This is because the # part of the URL was ignored by the server.

But now in the new strategy, this will cause an attempt to load a file called lessons, which does not exist, and so we get 404 Not found.

How to prevent 404 not found in the new router?

In order to use the new HTLM5 strategy, you need to setup your server so that any unmatched request gets directed to index.html, so that for example /lessons gets as result index.html and not 404 Not found.

The exact configuration will depend on which server technology is being used. Let's give an example, let's say we are using Node for the server and Express as the backend web framework.

To fix the 404 issue we would have to configure the following middleware as the last in the middleware chain:

This would give us a good start in using the new HTML5 mode of the router, without this the router usability is compromised. Another common source of issues is, how to configure a default or a fallback route, this is probably something that all applications need.

Home and Fallback routes - why order matters

The new component router supports the notions of empty paths and wildcards, meaning that we can configure an index route and a fallback route like this:

We can see that the empty path configuration would map the URL / to the component Home, and all other paths to PageNotFoundComponent. But there is a catch in this configuration as well.

Why order matters

One of the key things to know about routing configuration is that the order matters a lot. When the router receives an URL, it will start going through the configuration in order: from the first element of the configuration array.

If it finds a match to the complete URL, it stops and instantiates the corresponding component(s). So in this case, if we would put the fallback configuration in the beginning of the array, every URL will match to the ** wildcard and this break routing.

That's why we should put the fallback route configuration as the last entry in the array. With this baseline configuration, let's now set up some router navigation. There are two ways of doing this:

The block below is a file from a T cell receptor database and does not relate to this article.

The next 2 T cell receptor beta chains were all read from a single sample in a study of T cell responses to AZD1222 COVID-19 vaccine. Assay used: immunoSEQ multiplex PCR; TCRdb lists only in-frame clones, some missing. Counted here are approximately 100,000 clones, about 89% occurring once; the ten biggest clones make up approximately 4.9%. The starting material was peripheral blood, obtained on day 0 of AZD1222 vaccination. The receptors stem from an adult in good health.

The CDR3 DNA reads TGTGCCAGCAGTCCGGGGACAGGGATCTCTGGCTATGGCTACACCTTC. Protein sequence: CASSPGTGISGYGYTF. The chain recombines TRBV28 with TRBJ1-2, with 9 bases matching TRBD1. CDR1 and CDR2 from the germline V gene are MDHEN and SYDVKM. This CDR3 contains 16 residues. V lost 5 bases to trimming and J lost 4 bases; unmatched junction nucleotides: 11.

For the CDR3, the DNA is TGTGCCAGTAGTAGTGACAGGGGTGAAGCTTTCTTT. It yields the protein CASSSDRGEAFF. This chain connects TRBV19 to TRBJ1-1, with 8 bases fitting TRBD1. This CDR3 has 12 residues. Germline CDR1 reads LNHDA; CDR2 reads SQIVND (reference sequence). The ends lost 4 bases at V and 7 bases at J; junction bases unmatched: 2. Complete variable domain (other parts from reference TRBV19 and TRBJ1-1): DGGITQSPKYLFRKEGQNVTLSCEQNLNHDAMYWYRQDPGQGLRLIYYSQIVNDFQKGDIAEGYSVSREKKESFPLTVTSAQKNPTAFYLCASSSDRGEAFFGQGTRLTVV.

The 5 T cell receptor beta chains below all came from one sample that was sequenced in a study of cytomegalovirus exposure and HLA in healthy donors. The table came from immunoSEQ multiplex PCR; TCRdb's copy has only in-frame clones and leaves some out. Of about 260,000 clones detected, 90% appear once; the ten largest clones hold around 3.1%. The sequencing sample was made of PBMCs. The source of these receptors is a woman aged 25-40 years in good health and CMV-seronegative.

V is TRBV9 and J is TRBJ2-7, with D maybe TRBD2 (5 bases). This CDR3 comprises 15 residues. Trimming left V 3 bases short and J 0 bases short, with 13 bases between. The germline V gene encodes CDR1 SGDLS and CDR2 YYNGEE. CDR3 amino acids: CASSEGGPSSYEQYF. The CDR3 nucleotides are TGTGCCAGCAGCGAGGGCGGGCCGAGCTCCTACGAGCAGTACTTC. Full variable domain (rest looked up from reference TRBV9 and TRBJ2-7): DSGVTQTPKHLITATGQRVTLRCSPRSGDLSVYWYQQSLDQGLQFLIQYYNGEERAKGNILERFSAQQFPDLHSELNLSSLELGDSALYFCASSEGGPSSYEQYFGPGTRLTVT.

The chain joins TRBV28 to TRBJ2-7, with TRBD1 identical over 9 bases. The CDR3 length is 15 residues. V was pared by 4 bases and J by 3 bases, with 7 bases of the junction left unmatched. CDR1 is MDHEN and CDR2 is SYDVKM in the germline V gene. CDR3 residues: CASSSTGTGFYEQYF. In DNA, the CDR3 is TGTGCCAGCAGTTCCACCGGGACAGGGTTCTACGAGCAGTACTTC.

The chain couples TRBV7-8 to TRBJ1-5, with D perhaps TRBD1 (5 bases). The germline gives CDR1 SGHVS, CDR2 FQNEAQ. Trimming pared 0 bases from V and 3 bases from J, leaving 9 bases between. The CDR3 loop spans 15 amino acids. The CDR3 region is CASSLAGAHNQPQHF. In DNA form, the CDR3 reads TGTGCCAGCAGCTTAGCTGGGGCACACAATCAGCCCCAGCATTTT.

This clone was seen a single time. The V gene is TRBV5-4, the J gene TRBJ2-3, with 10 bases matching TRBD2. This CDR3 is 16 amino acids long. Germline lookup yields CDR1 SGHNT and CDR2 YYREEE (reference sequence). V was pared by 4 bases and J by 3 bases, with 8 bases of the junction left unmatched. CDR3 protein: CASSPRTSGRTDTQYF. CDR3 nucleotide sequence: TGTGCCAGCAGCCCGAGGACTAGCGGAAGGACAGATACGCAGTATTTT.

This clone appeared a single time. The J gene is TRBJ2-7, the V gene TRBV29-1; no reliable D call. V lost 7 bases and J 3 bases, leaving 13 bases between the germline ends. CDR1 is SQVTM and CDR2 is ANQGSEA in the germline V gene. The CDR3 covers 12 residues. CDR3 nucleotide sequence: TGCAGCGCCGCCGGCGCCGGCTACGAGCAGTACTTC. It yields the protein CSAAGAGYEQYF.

• declarative template based navigation with the routerLink directive
  • programmatic or imperative navigation with the Router API

Router Navigation with the routerLink directive

As we have included RouterModule in our app, we can use the routerLink directive to define router navigation links in our template. There are a couple of ways of doing this:

We can either hardcode a string directly in the template, like its the case of the home route or the courses route. But we can also pass it an expression. If so we need to pass it an array containing the multiple URL path parts that we want to navigate to: in this case we want to navigate to the /lessons path.

Programmatic router navigation

Another way of doing router navigation is to use the router programmatic API to do so. For that we just have to inject the router into our component, and make use of either the navigate or navigateByUrl navigation methods:

One of the things that we usually want to do when navigating between two routes is to pass navigation parameters to the target route.

Route Parameters - Avoid Memory Leaks

If we want to read parameters between routes, we probably want to use the route parameters observable that the Router API exposes. For example, when navigating to the course detail component using /courses/1 (1 being the course Id), we can recover the course Id from the URL:

As we can see the router provides observables that allow us to observe routing changes and react to them. One important pitfall to avoid with router navigation is to prevent memory leaks.

Have a look at the lesson Exiting an Angular Route - How To Prevent Memory Leaks for some more details.

The notion of Route Snapshot and Router Snapshot

One key notion about the new component router is that it's reactive. This means its API exposes several observables that can be subscribed to react to routing changes.

But sometimes we don't want the latest value of a route or its parameters, we just the values that were present only at the moment when the component was initially instantiated, and we usually want those values synchronously and not asynchronously.

For that, the reactive router introduces also the notion of snapshot. A snapshot can be injected in the constructor of the routed component:

With these snapshots we have access to the route parameters at the moment of navigation.

Why do we a need a snapshot of the whole router?

We can access the snapshot of the current route, but also of the whole router. The snapshot of the whole router would be useful for accessing for example route parameters of parent routes, like in the example above.

And this is just one of the many new features of the new router. The new router also implements the usual features of routing, such as Child routes which allow us to implement common UI patterns like Master Detail.

Implement Master Detail using Child Routes

Actually we were already using at least the notion of child routes without even knowing. When a route has multiple child routes, only one of those child routes can be active at any given time.

This sounds a lot like what was happening with our top-level routing configuration. Only /home or /lessons can be active at any given time. In fact, using the empty path routing feature and making the top-level route a componentless route, we can rewrite the configuration using child routes: